One seemingly irresistible charm of modern technology is that it makes so many things instantly available. Why irresistible? Because it resonates with the inner infant child who has never fully matured, yearns to “have it now,” and throws a temper tantrum if denied the latest want. Delayed gratification is so irritating. Growling Greta provided a prime example of this on the U.N. world stage in New York City recently. Closely allied is the eye-rolling accompanied by the ultimate demand to “do something” and “do it now, time is running out” on exhibit at the various orchestrated school strike demonstrations and political performances.
With an all-knowing and constant digital companion, “do it now” is just a command away. One need not bother to pick up a book or newspaper and actually read, research, and analyze. Crying out your request is so much easier and less mentally demanding. Click, click and dinner arrives at your doorstep. Over time, this ersatz parent entity becomes one’s constant companion and guardian. From an earlier and more innocent literary age, R. L. Stevenson’s “My Shadow” reflects a poetic analogy to this constant digital companion. A living-in-the-moment mentality of near instant gratification breeds a sense of now, diminishes the sense of past and future, and engenders a sense of an unchanging now as the norm by which our lives are defined. Botox treatments, promises of eternal youth, and deferred signs of aging are current manifestations of a desire to live in an unchanging present. Unwanted change has been targeted for remediation. Perhaps this obsession with an unchanging now is responsible for the current hysteria over climate change, because change is bad, and climate change is very bad.
The original, circa 2007, concern of Al Gore inspired environmental activists was the fear of the onset of run-away global warming linked to man-made carbon dioxide. Although it was, and remains, an unproved hypothesis, it had the allure of simplicity, some theoretical scientific underpinnings, and a causative target amenable to political regulation and commercial exploitation. For those worshiping at the climate crisis temple of Gaia, man-made carbon dioxide fulfills the primal need for someone or something to take the role of the outcast. Carbon dioxide is the chosen scapegoat. As a transference mechanism for relieving oneself of ill-defined feelings of guilt, minimizing the size of one’s carbon footprint ranks close to sorting trash and recycling. A nagging emptiness in one’s sense of meaning in life can be filled by filling the green trash container. Thus, repressed feelings of ill-defined guilt and social anxiety in a large segment of the general public have found relief in demonizing a trace atmospheric gas. Ignored is the fact that this gas is essential both to human and plant existence, as they are eternally intertwined in the dance of life sustained by the carbon dioxide /oxygen photosynthesis cycle.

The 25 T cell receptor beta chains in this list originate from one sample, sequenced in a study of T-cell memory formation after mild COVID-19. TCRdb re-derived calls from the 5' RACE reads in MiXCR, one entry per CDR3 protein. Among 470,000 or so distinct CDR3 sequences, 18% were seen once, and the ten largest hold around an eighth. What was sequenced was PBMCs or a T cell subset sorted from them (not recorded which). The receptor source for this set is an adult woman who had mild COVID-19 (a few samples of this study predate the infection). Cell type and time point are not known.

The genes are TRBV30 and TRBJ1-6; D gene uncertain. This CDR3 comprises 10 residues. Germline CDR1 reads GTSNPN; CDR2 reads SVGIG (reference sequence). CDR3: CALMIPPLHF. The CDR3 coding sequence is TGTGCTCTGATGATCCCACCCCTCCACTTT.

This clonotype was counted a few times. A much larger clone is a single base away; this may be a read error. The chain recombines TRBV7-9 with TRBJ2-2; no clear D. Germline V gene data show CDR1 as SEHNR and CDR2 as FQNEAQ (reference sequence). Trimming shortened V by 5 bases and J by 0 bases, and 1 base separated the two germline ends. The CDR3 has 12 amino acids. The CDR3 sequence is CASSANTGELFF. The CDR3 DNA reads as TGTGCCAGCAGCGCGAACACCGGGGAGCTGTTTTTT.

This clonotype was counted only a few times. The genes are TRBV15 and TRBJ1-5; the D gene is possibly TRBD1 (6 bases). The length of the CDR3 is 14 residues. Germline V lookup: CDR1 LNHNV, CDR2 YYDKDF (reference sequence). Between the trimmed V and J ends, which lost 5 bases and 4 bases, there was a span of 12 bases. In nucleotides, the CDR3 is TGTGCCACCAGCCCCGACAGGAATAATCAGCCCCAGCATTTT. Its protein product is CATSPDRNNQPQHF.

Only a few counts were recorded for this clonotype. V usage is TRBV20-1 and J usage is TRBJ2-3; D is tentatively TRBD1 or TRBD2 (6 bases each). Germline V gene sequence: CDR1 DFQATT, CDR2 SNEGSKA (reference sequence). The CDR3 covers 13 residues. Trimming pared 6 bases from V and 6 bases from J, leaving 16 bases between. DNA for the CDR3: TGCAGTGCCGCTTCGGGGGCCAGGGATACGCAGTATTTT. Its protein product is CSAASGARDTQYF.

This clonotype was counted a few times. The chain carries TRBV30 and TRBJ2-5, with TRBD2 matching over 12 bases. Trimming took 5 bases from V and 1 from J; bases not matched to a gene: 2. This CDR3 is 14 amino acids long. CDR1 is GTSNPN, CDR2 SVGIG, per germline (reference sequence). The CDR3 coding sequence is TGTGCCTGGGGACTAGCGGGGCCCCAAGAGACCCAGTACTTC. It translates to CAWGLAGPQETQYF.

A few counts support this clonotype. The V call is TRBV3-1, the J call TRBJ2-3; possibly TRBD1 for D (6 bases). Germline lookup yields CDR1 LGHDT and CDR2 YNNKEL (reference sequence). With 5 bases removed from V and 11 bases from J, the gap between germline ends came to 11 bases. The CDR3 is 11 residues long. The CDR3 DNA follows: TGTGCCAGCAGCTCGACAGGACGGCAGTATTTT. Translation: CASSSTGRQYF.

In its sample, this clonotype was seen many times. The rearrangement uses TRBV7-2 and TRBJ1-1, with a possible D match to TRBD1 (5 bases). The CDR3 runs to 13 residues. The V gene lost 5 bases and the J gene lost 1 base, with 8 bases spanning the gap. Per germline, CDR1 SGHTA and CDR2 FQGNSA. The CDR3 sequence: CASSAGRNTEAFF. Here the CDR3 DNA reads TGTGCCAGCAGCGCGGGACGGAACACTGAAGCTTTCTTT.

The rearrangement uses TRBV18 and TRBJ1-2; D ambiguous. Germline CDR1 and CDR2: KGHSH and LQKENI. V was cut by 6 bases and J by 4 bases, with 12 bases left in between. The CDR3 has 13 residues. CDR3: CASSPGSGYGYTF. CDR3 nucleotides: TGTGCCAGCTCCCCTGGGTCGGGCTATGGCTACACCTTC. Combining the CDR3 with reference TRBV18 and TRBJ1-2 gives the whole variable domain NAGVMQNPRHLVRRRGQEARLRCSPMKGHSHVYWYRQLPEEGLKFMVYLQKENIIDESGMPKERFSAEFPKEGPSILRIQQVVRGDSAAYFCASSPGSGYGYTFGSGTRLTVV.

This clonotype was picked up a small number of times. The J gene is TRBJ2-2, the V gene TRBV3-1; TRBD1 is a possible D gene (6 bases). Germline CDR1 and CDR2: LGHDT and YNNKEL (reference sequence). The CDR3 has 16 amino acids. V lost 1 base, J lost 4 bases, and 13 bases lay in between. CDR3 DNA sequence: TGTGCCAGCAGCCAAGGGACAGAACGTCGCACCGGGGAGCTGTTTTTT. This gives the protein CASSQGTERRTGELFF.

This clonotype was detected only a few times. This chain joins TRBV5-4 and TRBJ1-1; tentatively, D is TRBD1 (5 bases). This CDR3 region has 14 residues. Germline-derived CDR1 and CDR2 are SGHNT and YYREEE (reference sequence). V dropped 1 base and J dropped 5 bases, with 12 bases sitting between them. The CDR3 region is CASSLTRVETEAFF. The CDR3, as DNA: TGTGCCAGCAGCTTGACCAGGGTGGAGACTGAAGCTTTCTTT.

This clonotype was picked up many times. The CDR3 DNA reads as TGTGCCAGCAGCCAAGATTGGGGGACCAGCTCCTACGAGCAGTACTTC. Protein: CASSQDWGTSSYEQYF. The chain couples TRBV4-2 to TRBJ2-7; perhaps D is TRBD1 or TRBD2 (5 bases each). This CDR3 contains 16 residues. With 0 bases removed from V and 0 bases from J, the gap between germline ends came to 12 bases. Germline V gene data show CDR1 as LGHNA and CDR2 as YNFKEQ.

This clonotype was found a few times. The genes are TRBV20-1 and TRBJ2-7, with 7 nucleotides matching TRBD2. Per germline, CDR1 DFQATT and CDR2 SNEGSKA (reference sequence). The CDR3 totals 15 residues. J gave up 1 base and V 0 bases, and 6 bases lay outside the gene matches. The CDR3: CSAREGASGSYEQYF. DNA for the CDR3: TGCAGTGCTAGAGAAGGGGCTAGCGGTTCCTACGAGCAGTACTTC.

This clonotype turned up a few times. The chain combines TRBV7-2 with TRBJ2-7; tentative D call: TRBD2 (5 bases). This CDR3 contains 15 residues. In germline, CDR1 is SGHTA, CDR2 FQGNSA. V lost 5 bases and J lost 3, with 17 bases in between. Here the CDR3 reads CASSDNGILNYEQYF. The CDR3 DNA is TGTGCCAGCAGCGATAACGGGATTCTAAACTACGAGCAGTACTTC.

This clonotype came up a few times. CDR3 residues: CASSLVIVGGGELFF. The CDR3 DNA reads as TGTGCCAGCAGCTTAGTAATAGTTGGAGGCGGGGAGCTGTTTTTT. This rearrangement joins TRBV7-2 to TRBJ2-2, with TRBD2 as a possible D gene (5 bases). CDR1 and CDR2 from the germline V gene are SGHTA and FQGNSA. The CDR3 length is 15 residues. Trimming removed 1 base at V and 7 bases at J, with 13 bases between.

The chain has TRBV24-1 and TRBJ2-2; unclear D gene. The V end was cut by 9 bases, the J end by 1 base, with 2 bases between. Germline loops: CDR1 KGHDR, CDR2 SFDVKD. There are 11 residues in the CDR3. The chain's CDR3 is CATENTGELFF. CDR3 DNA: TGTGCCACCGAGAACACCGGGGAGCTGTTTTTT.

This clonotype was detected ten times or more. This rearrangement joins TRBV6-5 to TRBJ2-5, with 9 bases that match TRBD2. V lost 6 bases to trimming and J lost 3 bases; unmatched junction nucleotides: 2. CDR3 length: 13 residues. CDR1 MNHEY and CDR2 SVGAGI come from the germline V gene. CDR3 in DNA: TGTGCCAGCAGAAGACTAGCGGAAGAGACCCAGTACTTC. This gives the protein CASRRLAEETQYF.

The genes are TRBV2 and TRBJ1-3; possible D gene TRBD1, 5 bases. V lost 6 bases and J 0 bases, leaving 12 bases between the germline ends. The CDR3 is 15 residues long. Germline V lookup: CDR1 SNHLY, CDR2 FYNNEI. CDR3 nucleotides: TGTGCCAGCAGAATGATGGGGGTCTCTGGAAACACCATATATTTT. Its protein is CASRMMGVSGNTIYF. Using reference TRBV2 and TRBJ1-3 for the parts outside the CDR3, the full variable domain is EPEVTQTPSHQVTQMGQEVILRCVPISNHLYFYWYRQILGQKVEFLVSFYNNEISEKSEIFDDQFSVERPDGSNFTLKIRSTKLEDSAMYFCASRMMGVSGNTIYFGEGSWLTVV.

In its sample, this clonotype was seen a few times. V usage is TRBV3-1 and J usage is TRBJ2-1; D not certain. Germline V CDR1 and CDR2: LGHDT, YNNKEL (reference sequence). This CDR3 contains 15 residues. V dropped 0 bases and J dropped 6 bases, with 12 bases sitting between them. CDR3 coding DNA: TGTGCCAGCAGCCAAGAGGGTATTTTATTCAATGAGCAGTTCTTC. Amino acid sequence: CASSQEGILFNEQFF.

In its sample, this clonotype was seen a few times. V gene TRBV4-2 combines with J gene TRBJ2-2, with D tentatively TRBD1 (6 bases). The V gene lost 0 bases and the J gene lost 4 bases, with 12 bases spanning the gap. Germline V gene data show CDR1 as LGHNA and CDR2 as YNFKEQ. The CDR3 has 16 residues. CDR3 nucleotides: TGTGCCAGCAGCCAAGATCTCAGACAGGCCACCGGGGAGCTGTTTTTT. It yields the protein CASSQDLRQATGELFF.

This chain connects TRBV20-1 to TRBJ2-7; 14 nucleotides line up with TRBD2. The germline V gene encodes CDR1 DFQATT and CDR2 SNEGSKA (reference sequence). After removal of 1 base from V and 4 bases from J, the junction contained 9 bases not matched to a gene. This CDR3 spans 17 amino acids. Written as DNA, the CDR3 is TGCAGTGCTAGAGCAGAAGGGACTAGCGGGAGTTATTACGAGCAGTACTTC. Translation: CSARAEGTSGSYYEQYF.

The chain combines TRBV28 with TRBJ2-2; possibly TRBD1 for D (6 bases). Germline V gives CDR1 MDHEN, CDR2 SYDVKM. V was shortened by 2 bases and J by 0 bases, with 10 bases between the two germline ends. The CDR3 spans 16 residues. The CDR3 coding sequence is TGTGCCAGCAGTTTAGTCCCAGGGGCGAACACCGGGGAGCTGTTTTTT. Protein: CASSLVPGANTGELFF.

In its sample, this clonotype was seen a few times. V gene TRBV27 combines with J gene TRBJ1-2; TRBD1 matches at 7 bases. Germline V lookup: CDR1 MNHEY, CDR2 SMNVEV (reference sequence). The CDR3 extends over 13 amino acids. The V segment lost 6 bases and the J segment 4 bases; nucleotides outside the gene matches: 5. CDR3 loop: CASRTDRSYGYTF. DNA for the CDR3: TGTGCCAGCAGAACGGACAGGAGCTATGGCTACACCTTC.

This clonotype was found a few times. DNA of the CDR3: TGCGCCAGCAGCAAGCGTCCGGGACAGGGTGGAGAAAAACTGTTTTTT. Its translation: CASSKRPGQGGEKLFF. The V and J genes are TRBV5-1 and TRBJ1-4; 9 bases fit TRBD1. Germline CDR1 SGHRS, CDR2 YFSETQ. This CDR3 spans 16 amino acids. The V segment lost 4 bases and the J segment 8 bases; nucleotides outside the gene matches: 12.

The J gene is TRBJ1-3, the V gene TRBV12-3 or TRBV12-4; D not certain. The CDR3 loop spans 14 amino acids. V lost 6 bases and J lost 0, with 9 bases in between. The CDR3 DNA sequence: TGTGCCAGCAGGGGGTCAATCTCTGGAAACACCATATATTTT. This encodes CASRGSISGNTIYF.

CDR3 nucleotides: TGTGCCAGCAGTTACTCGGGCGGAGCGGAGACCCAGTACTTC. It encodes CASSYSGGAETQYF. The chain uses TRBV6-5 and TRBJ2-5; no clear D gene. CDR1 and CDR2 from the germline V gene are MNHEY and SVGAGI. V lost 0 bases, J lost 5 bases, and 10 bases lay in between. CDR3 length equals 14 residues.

People are used to having a thermostat in their homes to set a comfortable and unchanging temperature. Why not a imagine a global equivalent of a thermostat reflecting atmospheric carbon dioxide levels, and maintaining that perfect, unchanging climate? The fact that the earth’s climate has always been changing by some measure, and over some time scale since day one, is disregarded. Recasting the natural phenomenon of climate change into something unnatural requiring a solution has been a success story for the eco-activist propagandists. Current thinking is limited to the present, and thus fails in the ability to conceptualize time spans encompassing hundreds, thousands of years or, more. Relevant geological time outstrips the limited timespans of contemporary comprehension. Embracing the carbon dioxide/climate thermostat concept excludes the need to look for further regulators of the climate. Changes in the orbit of the earth, changes in solar energy, and changes in planetary mechanics are needlessly more difficult to factor in than carbon dioxide levels. Considering changes in global cloud cover and atmospheric water vapor as drivers of climate just complicate the more emotionally accessible carbon dioxide thermostat in the sky reflecting mankind’s use of fossil fuel.
Claims of global warming, have morphed into climate weirding, on the way to climate change, and recently to carbon pollution. Any deviation from an un-specified, but idealized climate norm, is labeled as a “climate crisis,” and is automatically linked in the public’s mind to a dangerous carbon dioxide level, itself ill-defined, emanating from fossil fuel usage. Such climate crisis claims rest heavily on faulty computer models unable to accurately account for cloud cover and water vapor mechanics. The Encyclopaedia Britannica entry for Greenhouse Gas written by the much maligned M. Mann states that water vapor is the most potent greenhouse gas. Yet it is carbon dioxide that garners all the political attention.
Living-in-the-moment mentality cannot distinguish between weather and climate. If the present is prominent, then the past is vague, and the concept of cycles in nature is foreign. Panicked claims of a climate crisis do not easily succumb to clear scientific facts. Presenting such contrary facts has proved terminal to many academic and professional careers in validation of Voltaire’s admonition: “It is dangerous to be right in matters on which the established authorities are wrong.” Emotion rules the herd, and seems hard-wired into the reptilian brain of man.
What to do? Just ask your digital assistant, now.